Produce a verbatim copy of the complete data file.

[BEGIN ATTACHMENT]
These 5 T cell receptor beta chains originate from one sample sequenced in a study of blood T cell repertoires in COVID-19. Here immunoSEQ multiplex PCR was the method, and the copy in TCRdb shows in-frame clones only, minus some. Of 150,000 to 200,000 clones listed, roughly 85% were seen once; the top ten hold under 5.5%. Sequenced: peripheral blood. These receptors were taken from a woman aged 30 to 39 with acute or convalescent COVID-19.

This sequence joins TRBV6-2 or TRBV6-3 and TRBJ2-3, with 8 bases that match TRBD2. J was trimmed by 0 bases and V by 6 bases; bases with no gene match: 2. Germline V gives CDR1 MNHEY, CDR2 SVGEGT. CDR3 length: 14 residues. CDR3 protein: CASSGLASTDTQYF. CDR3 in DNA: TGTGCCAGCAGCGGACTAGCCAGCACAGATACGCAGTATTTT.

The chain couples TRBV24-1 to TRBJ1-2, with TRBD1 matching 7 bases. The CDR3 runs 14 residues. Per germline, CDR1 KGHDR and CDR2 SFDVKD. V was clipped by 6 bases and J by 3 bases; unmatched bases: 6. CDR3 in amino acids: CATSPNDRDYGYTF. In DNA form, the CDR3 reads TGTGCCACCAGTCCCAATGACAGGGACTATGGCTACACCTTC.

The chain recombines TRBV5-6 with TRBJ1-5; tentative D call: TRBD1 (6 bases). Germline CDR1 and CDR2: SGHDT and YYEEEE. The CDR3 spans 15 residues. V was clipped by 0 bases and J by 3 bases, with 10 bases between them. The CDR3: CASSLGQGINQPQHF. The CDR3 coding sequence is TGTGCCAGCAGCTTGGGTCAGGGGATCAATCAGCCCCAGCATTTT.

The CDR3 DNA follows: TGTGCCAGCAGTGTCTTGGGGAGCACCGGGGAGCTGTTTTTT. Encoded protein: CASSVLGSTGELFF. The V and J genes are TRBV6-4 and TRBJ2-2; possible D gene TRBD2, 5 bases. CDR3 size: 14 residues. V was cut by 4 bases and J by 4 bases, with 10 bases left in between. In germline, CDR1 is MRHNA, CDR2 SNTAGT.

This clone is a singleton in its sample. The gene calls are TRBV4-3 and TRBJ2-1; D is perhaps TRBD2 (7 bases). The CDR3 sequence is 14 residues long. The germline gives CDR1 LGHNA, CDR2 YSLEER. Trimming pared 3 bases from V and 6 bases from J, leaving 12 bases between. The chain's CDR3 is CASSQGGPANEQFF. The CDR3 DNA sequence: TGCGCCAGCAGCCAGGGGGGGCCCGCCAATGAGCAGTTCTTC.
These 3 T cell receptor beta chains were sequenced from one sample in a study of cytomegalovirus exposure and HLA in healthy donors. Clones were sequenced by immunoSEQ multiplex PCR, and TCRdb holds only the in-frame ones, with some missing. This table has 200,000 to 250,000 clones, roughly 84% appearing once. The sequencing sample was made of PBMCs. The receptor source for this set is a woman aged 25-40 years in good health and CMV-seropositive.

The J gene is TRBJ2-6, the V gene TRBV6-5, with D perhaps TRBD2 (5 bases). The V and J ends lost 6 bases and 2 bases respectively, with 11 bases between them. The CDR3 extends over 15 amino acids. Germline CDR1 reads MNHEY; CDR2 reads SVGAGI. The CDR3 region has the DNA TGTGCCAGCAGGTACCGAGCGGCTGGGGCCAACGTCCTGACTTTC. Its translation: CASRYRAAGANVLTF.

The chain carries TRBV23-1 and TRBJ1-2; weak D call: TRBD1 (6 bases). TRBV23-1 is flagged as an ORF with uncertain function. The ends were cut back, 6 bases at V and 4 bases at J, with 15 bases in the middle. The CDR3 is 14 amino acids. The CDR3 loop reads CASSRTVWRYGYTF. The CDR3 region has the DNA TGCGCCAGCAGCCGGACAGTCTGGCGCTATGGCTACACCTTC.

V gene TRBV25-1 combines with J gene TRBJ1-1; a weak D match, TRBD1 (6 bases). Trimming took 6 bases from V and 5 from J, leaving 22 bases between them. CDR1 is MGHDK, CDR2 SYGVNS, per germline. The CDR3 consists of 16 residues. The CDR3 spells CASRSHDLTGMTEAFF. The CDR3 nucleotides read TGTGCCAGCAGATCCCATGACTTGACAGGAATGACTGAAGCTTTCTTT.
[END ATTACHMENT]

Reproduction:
These 5 T cell receptor beta chains originate from one sample sequenced in a study of blood T cell repertoires in COVID-19. Here immunoSEQ multiplex PCR was the method, and the copy in TCRdb shows in-frame clones only, minus some. Of 150,000 to 200,000 clones listed, roughly 85% were seen once; the top ten hold under 5.5%. Sequenced: peripheral blood. These receptors were taken from a woman aged 30 to 39 with acute or convalescent COVID-19.

This sequence joins TRBV6-2 or TRBV6-3 and TRBJ2-3, with 8 bases that match TRBD2. J was trimmed by 0 bases and V by 6 bases; bases with no gene match: 2. Germline V gives CDR1 MNHEY, CDR2 SVGEGT. CDR3 length: 14 residues. CDR3 protein: CASSGLASTDTQYF. CDR3 in DNA: TGTGCCAGCAGCGGACTAGCCAGCACAGATACGCAGTATTTT.

The chain couples TRBV24-1 to TRBJ1-2, with TRBD1 matching 7 bases. The CDR3 runs 14 residues. Per germline, CDR1 KGHDR and CDR2 SFDVKD. V was clipped by 6 bases and J by 3 bases; unmatched bases: 6. CDR3 in amino acids: CATSPNDRDYGYTF. In DNA form, the CDR3 reads TGTGCCACCAGTCCCAATGACAGGGACTATGGCTACACCTTC.

The chain recombines TRBV5-6 with TRBJ1-5; tentative D call: TRBD1 (6 bases). Germline CDR1 and CDR2: SGHDT and YYEEEE. The CDR3 spans 15 residues. V was clipped by 0 bases and J by 3 bases, with 10 bases between them. The CDR3: CASSLGQGINQPQHF. The CDR3 coding sequence is TGTGCCAGCAGCTTGGGTCAGGGGATCAATCAGCCCCAGCATTTT.

The CDR3 DNA follows: TGTGCCAGCAGTGTCTTGGGGAGCACCGGGGAGCTGTTTTTT. Encoded protein: CASSVLGSTGELFF. The V and J genes are TRBV6-4 and TRBJ2-2; possible D gene TRBD2, 5 bases. CDR3 size: 14 residues. V was cut by 4 bases and J by 4 bases, with 10 bases left in between. In germline, CDR1 is MRHNA, CDR2 SNTAGT.

This clone is a singleton in its sample. The gene calls are TRBV4-3 and TRBJ2-1; D is perhaps TRBD2 (7 bases). The CDR3 sequence is 14 residues long. The germline gives CDR1 LGHNA, CDR2 YSLEER. Trimming pared 3 bases from V and 6 bases from J, leaving 12 bases between. The chain's CDR3 is CASSQGGPANEQFF. The CDR3 DNA sequence: TGCGCCAGCAGCCAGGGGGGGCCCGCCAATGAGCAGTTCTTC.
These 3 T cell receptor beta chains were sequenced from one sample in a study of cytomegalovirus exposure and HLA in healthy donors. Clones were sequenced by immunoSEQ multiplex PCR, and TCRdb holds only the in-frame ones, with some missing. This table has 200,000 to 250,000 clones, roughly 84% appearing once. The sequencing sample was made of PBMCs. The receptor source for this set is a woman aged 25-40 years in good health and CMV-seropositive.

The J gene is TRBJ2-6, the V gene TRBV6-5, with D perhaps TRBD2 (5 bases). The V and J ends lost 6 bases and 2 bases respectively, with 11 bases between them. The CDR3 extends over 15 amino acids. Germline CDR1 reads MNHEY; CDR2 reads SVGAGI. The CDR3 region has the DNA TGTGCCAGCAGGTACCGAGCGGCTGGGGCCAACGTCCTGACTTTC. Its translation: CASRYRAAGANVLTF.

The chain carries TRBV23-1 and TRBJ1-2; weak D call: TRBD1 (6 bases). TRBV23-1 is flagged as an ORF with uncertain function. The ends were cut back, 6 bases at V and 4 bases at J, with 15 bases in the middle. The CDR3 is 14 amino acids. The CDR3 loop reads CASSRTVWRYGYTF. The CDR3 region has the DNA TGCGCCAGCAGCCGGACAGTCTGGCGCTATGGCTACACCTTC.

V gene TRBV25-1 combines with J gene TRBJ1-1; a weak D match, TRBD1 (6 bases). Trimming took 6 bases from V and 5 from J, leaving 22 bases between them. CDR1 is MGHDK, CDR2 SYGVNS, per germline. The CDR3 consists of 16 residues. The CDR3 spells CASRSHDLTGMTEAFF. The CDR3 nucleotides read TGTGCCAGCAGATCCCATGACTTGACAGGAATGACTGAAGCTTTCTTT.